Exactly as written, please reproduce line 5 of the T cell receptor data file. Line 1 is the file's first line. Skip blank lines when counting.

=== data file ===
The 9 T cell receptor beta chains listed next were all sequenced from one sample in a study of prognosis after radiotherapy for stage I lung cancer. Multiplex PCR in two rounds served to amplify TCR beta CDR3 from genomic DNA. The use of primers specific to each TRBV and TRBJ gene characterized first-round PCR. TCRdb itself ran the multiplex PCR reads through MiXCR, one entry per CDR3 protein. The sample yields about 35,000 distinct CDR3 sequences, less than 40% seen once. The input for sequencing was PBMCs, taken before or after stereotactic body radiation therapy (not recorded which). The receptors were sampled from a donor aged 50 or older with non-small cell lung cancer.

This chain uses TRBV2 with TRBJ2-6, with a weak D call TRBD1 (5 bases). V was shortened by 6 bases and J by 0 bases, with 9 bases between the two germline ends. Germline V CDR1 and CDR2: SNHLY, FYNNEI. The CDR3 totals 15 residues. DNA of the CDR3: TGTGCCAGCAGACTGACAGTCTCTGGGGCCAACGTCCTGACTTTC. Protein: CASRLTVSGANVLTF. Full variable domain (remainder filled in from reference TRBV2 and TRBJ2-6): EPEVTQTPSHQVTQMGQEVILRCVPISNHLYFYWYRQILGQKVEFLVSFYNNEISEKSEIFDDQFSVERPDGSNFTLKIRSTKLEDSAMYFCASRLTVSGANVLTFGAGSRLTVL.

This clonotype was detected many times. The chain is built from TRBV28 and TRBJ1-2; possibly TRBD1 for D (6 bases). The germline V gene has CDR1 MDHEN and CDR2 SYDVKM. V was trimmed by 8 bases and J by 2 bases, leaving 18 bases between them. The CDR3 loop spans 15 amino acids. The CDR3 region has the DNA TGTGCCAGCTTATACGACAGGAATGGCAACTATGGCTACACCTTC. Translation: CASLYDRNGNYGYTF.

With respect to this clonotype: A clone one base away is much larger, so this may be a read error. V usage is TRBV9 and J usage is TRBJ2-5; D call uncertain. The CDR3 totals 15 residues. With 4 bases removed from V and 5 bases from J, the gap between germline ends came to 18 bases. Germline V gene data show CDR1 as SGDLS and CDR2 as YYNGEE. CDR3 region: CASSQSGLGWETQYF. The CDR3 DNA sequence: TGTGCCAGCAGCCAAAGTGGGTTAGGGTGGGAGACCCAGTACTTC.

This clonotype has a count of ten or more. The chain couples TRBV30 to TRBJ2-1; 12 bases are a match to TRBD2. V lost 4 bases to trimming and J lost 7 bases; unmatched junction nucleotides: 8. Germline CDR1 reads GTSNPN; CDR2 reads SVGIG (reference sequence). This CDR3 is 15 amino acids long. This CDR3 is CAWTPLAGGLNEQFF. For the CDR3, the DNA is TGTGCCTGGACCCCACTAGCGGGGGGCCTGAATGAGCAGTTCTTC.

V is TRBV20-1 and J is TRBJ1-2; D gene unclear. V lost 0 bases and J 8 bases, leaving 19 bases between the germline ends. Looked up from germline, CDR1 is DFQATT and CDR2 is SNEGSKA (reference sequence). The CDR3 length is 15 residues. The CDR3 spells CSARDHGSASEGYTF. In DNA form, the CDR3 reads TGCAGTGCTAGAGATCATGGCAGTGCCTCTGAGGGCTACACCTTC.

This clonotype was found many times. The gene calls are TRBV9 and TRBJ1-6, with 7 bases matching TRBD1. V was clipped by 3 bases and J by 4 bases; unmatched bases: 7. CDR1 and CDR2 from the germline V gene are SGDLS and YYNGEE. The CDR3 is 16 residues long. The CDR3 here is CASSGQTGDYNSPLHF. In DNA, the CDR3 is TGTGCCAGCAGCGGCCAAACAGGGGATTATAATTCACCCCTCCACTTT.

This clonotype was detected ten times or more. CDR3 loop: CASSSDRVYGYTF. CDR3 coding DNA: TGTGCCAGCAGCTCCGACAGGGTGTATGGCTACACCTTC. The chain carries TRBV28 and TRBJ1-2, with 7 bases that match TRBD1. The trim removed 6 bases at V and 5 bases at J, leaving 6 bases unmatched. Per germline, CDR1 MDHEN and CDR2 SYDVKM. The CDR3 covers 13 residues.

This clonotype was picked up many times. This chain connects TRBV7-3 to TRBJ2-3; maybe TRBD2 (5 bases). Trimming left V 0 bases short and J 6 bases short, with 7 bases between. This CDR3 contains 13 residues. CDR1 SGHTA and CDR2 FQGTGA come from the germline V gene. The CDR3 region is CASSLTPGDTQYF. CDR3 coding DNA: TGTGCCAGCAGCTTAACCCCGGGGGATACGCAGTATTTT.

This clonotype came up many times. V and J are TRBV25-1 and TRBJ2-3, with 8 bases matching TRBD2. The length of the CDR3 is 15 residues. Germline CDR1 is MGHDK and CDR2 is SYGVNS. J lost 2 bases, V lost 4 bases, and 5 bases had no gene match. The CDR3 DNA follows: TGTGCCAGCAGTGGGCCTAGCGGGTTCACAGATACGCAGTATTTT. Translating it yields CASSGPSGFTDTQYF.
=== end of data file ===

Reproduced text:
This clonotype has a count of ten or more. The chain couples TRBV30 to TRBJ2-1; 12 bases are a match to TRBD2. V lost 4 bases to trimming and J lost 7 bases; unmatched junction nucleotides: 8. Germline CDR1 reads GTSNPN; CDR2 reads SVGIG (reference sequence). This CDR3 is 15 amino acids long. This CDR3 is CAWTPLAGGLNEQFF. For the CDR3, the DNA is TGTGCCTGGACCCCACTAGCGGGGGGCCTGAATGAGCAGTTCTTC.